Financial services enjoys employee engagement gains in 2021
Financial services organisations made clear, measurable employee engagement gains during 2021, possibly because staff enjoyed having more freedom around where they worked, says Jo-Anne Ruhl, vice president and managing director, Workday Australia and New Zealand.
Of the 17 industries analysed in Workday's 2022 State of Engagement Report, financial services' engagement ranking jumped from ninth to fifth place.
Ruhl says this is particularly noteworthy given the enduring pandemic-related and economic turbulence of 2021 and the fact that global engagement scores slightly declined during that time.
The report analysed nearly nine million employee responses from almost 2.5 million employees throughout 2021. It compared the engagement scores given by employees working in different industries over the 12 months, as well as scores for the 14 drivers of engagement, such as autonomy, goal setting, meaningful work, reward, and recognition.
Historically, financial service organisations have been less quick to evolve than others, but in 2021, the financial services industry saw increased rankings and scores in all but one of the 14 engagement drivers that the State of Engagement report measures.
Of all 17 industries analysed, financial services took top place for goal setting by the end of 2021 (up from sixth place at the start of the year) and landed among the top three sectors for strategy and recognition.
“These strong results indicate the industry provided clear direction to its people at both individual and organisational levels and appropriately recognised employees when they met their goals,” says Ruhl.
“The improvement in the industry's overall engagement, however, was primarily driven by a sizable increase in its environment driver score in 2021, suggesting that a significant number of employees responded positively to having more freedom around where they worked during that second year of the pandemic.
“Before the pandemic, it was unusual for organisations in the financial services industry to offer flexible options at all.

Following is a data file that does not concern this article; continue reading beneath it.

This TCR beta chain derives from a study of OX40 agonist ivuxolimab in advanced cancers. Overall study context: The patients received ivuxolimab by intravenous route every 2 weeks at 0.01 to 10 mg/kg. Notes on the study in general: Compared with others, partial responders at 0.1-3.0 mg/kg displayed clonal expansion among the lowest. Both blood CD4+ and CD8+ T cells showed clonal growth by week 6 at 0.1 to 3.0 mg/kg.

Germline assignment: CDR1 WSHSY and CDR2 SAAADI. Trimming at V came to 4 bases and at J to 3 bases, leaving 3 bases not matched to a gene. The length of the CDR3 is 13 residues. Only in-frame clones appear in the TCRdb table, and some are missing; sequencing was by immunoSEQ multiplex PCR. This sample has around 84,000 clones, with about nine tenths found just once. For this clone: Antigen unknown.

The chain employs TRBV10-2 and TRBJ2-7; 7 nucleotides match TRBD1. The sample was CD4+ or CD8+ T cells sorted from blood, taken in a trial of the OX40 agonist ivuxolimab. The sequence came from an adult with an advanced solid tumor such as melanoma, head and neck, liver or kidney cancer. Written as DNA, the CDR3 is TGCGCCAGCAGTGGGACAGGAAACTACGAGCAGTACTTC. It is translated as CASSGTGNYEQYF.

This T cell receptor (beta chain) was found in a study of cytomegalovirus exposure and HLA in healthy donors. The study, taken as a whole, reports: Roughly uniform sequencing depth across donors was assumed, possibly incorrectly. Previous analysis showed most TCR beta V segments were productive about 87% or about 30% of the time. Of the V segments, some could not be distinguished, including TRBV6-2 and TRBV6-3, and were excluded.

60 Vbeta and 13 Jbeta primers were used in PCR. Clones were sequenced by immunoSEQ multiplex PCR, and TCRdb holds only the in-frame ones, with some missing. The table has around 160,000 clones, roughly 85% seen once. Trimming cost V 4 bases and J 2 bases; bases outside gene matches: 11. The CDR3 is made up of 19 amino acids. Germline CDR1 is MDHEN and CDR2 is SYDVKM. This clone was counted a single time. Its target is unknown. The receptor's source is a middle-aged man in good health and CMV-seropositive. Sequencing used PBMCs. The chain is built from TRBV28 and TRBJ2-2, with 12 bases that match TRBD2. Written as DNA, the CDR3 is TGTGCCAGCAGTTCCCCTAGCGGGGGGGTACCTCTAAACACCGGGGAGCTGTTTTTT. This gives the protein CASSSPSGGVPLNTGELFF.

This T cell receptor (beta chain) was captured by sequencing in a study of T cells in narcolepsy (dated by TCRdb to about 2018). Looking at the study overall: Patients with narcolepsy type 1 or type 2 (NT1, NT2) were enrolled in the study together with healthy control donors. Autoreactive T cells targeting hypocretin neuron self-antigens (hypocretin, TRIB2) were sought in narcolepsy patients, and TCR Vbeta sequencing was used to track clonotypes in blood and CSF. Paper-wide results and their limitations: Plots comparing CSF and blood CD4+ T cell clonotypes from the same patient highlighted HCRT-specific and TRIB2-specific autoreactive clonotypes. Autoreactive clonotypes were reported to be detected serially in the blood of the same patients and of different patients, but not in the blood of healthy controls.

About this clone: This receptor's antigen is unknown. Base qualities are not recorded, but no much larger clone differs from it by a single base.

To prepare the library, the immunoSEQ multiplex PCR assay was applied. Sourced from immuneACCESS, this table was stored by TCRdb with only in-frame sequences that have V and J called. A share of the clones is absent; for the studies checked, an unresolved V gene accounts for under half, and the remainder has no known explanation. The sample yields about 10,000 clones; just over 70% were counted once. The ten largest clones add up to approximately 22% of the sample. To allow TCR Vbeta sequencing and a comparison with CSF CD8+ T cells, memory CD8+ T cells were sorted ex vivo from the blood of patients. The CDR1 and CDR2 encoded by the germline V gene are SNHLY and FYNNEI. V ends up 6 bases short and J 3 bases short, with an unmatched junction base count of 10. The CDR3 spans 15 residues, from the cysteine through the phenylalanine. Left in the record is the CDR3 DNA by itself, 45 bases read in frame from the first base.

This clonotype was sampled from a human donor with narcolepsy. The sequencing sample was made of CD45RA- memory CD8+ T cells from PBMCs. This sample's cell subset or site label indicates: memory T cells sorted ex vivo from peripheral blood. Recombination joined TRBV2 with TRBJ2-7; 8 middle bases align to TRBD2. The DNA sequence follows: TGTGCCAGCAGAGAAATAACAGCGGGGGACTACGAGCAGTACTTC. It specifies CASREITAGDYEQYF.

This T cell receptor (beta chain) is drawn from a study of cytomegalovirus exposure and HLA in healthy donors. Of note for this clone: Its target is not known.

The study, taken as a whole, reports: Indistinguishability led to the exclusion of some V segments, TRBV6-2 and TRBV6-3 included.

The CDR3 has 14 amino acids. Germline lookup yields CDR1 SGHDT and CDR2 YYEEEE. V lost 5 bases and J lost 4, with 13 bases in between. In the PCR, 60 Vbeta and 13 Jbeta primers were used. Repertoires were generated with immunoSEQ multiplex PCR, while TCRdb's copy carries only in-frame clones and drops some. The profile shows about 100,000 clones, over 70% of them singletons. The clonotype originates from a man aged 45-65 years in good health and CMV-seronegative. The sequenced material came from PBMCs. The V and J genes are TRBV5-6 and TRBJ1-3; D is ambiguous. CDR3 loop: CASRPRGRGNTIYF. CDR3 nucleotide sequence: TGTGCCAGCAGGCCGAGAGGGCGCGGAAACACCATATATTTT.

“But in 2021, more than ever before, many of its employees were working remotely or enjoying a hybrid of both remote and in-office work – as and when offices started to re-open.
“This unprecedented choice in where, how, and when they worked was appreciated, as the report indicates, by many workers in the sector.”
“Ruhl says many employees feel the amount of work they have is increasingly unmanageable. Workload continues to be a pain point across all industries globally, with workload satisfaction scores dipping slightly in 2021. At the end of the year, financial services received its lowest engagement-driver score for workload and ranked 11th among the 17 industries analysed.”
Ruhl says this indicates employees in the financial services industry found their workload less manageable as the year progressed, which is perhaps unsurprising considering the pandemic's ongoing toll in many parts of the world, and the fact that remote working can lead to “always-on” work lives.
To help mitigate burnout risk and diminished engagement going forward, Ruhl says financial services leaders and managers will need to stay close to their employees in the months ahead to find out how they can best support them, whether that's with additional resources, greater work flexibility, or updated benefits.
“By regularly staying abreast of people's needs and taking the necessary action, organisations can spot potential problems before they lead to resignations,” she says.
In recent months, Ruhl has seen some financial institutions try to take a "return to normal" approach, requesting their people return to working on-site five days a week. But, as the report shows, this approach may not be the best for everyone, particularly as the past two years have revealed that many employees appreciate and benefit from greater flexibility.
“Of course, not all organisations will be able to provide hybrid or remote arrangements for all their people. But greater flexibility doesn't necessarily have to mean working remotely,” she says.
“It could mean more flexible scheduling options or a shift in working hours to enable a greater work-life balance.
“Either way, to retain the engagement gains achieved in 2021, the financial services industry should resist the temptation to look back and must instead take learnings from the past two years.
“Amid so much economic and societal change, and with employees continuing to shift jobs in record numbers, companies cannot simply go back to before but must continue moving forward, listening to the needs of their people, and leading with empathy.”
Specifically, Ruhl says leaders and managers in financial services will need to stay closer than ever to employee feedback, going beyond listening and working fast to implement change accordingly.
For the industry to continue making positive gains in employee engagement, it will need to consider how to retain a degree of flexibility by updating models to reflect evolving employee needs.
It should also ensure it provides clear individual and organisational direction to those working remotely and on-site.
In addition, Ruhl believes the industry should create and maintain more manageable workloads through prioritisation and automating repetitive tasks and continue to reward and recognise employees for their hard work and achievements.
“While great strides were made last year, it's more important now than ever that leaders in the financial services industry determine and understand how employees feel so that organisations can explore and shape a future of work that works for everyone.”